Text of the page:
Lia Vollack, a 22-year veteran of Sony Pictures Entertainment’s music and theater divisions, has formed a new company to develop Broadway productions, Deadline has confirmed. Lia Vollack Productions’ initial slate will include two shows already being prepped by Sony for 2020 premieres, including the controversial Michael Jackson musical.
The new company will produce the musicals, with Sony continuing on the projects as a partner.
In addition to MJ the Musical, Lia Vollack Productions will also produce Almost Famous, the musical based on Cameron Crowe’s 2000 film about a young Rolling Stone writer on tour with a big time rock band in the 1970s. The production, which received a pre-Broadway tryout at San Diego’s Old Globe Theater this fall, features an original score by Tom Kitt, with lyrics co-written by Kitt and Crowe. Directed by Jeremy Herrin, the musical also features a number of hit songs from the ’70s.
Broadway's Michael Jackson Musical Finds Its King Of Pop: 'Ain't Too Proud's Ephraim Sykes To Moonwalk
More attention-getting might be MJ the Musical, formerly known as Don’t Stop ‘Til You Get Enough. With a book by Lynn Nottage and choreography and direction by Christopher Wheeldon, the musical features the songbook of Michael Jackson as it presents the singer in rehearsals for his 1992 Dangerous tour.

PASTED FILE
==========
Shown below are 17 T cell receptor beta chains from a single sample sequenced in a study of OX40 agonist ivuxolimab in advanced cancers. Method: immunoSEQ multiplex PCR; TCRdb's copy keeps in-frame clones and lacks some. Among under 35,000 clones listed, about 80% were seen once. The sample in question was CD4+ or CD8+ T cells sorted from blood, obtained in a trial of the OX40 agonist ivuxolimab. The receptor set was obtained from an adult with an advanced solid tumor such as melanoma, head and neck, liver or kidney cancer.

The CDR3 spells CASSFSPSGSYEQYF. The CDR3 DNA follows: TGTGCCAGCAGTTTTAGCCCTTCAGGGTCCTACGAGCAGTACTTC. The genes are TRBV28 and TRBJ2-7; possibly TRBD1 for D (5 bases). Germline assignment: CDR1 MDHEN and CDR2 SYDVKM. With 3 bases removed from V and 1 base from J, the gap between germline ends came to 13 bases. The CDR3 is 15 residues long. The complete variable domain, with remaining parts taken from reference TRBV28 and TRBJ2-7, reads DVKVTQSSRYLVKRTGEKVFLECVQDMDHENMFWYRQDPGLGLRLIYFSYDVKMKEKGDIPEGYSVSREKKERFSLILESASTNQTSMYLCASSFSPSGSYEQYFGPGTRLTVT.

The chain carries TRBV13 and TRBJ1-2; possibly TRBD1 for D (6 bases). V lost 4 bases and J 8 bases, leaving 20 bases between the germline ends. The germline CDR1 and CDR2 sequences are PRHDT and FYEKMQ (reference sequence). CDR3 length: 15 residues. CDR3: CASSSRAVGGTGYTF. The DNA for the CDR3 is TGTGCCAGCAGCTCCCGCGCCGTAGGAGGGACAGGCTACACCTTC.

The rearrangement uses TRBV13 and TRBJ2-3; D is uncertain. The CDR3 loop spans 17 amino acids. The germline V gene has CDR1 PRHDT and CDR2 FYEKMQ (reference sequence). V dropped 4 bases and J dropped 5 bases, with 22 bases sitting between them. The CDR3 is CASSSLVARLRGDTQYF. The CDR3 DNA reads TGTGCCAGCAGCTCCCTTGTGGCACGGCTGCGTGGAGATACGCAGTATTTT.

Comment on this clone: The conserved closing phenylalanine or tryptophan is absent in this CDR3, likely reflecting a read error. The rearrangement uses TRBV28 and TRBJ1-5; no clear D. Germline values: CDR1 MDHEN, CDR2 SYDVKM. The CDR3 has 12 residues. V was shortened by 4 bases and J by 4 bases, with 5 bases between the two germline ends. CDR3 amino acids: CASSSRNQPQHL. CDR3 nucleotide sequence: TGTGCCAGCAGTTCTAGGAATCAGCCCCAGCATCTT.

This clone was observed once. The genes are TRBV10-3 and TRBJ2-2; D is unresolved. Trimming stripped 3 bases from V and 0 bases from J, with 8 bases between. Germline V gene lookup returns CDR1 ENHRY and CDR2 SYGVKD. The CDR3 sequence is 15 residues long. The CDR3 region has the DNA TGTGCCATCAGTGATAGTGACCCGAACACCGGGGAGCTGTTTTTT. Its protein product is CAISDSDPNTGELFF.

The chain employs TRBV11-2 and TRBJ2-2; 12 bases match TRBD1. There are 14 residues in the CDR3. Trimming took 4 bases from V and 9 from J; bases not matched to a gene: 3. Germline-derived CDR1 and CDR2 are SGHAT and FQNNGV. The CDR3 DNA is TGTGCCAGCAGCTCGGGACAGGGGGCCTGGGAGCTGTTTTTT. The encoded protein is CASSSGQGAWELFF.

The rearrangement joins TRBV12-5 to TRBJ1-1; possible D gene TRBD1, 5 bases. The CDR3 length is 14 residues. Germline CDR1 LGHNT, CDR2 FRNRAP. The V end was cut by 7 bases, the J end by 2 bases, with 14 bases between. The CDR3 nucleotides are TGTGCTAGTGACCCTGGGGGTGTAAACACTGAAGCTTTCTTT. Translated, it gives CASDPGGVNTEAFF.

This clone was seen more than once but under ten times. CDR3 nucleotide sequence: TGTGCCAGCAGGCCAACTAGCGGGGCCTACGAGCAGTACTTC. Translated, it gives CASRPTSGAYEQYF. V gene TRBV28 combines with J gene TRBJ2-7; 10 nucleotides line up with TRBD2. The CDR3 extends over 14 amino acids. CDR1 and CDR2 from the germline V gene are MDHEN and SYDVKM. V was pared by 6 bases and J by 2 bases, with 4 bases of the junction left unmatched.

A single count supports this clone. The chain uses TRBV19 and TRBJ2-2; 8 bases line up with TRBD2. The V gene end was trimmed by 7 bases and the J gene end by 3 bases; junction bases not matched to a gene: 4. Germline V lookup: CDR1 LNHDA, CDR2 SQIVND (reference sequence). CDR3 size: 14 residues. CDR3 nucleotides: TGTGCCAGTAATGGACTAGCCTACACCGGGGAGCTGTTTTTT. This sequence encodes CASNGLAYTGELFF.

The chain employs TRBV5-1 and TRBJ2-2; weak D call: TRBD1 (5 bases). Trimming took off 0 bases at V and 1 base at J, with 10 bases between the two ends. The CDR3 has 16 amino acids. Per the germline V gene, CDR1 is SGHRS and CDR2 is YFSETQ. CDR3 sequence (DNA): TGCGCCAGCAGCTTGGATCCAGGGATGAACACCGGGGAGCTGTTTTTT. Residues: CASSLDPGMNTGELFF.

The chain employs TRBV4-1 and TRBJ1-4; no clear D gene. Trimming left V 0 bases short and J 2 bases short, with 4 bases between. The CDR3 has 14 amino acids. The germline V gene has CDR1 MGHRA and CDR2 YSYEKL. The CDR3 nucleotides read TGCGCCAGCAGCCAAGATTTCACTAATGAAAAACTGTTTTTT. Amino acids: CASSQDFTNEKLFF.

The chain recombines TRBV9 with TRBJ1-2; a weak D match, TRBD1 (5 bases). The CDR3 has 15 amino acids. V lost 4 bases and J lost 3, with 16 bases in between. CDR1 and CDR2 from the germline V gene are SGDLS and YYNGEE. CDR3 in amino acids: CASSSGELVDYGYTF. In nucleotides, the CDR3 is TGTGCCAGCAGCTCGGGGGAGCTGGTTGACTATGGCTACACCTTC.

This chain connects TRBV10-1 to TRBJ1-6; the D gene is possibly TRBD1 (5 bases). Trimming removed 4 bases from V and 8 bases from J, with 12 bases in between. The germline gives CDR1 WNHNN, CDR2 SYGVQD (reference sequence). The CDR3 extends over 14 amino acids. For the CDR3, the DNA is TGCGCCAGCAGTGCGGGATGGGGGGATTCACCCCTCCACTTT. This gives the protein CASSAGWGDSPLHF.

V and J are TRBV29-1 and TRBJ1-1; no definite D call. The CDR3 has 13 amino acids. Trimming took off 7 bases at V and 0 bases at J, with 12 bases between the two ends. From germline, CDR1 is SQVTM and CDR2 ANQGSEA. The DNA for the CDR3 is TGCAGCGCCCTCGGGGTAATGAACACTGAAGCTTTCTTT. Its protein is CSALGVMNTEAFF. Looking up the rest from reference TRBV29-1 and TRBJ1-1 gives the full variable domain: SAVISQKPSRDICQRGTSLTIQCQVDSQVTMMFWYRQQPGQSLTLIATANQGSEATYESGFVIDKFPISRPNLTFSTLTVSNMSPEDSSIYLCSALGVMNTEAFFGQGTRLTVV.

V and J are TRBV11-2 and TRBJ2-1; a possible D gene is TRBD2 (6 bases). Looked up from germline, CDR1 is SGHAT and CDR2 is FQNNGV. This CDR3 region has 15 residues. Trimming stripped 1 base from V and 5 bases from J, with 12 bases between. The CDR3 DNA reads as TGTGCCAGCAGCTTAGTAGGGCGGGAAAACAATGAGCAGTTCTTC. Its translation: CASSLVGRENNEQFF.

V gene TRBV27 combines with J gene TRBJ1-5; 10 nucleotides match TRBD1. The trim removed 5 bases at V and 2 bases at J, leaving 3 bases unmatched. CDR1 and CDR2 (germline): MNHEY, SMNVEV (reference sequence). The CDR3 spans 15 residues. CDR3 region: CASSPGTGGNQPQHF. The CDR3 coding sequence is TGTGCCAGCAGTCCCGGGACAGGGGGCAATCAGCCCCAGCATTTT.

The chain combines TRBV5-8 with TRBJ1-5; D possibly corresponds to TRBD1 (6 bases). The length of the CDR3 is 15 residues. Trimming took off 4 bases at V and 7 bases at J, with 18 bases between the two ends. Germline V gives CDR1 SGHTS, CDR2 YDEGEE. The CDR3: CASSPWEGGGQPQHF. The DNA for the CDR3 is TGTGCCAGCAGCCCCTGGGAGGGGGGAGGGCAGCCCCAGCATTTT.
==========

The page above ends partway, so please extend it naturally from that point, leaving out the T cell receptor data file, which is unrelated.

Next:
The musical is set to begin previews July 6 at the Neil Simon Theatre, with an opening night of Aug. 13. A pre-Broadway tryout in Chicago originally scheduled for this fall was abandoned, with producers citing delays due to an earlier Actors’ Equity strike halting developmental labs
But Equity denied responsibility for the Chicago cancellation. In a statement released earlier this year, Equity said, “The developmental lab that was scheduled for this production was delayed by 12 working days during the strike. It is difficult to understand how a modest delay in February would impact a run that was scheduled for late October.”
The Chicago cancelation came as The Jackson Estate, a partner in the stage production, was involved in a battle of words with HBO over the then-upcoming documentary Leaving Neverland, which chronicled child sexual abuse allegations against Jackson.
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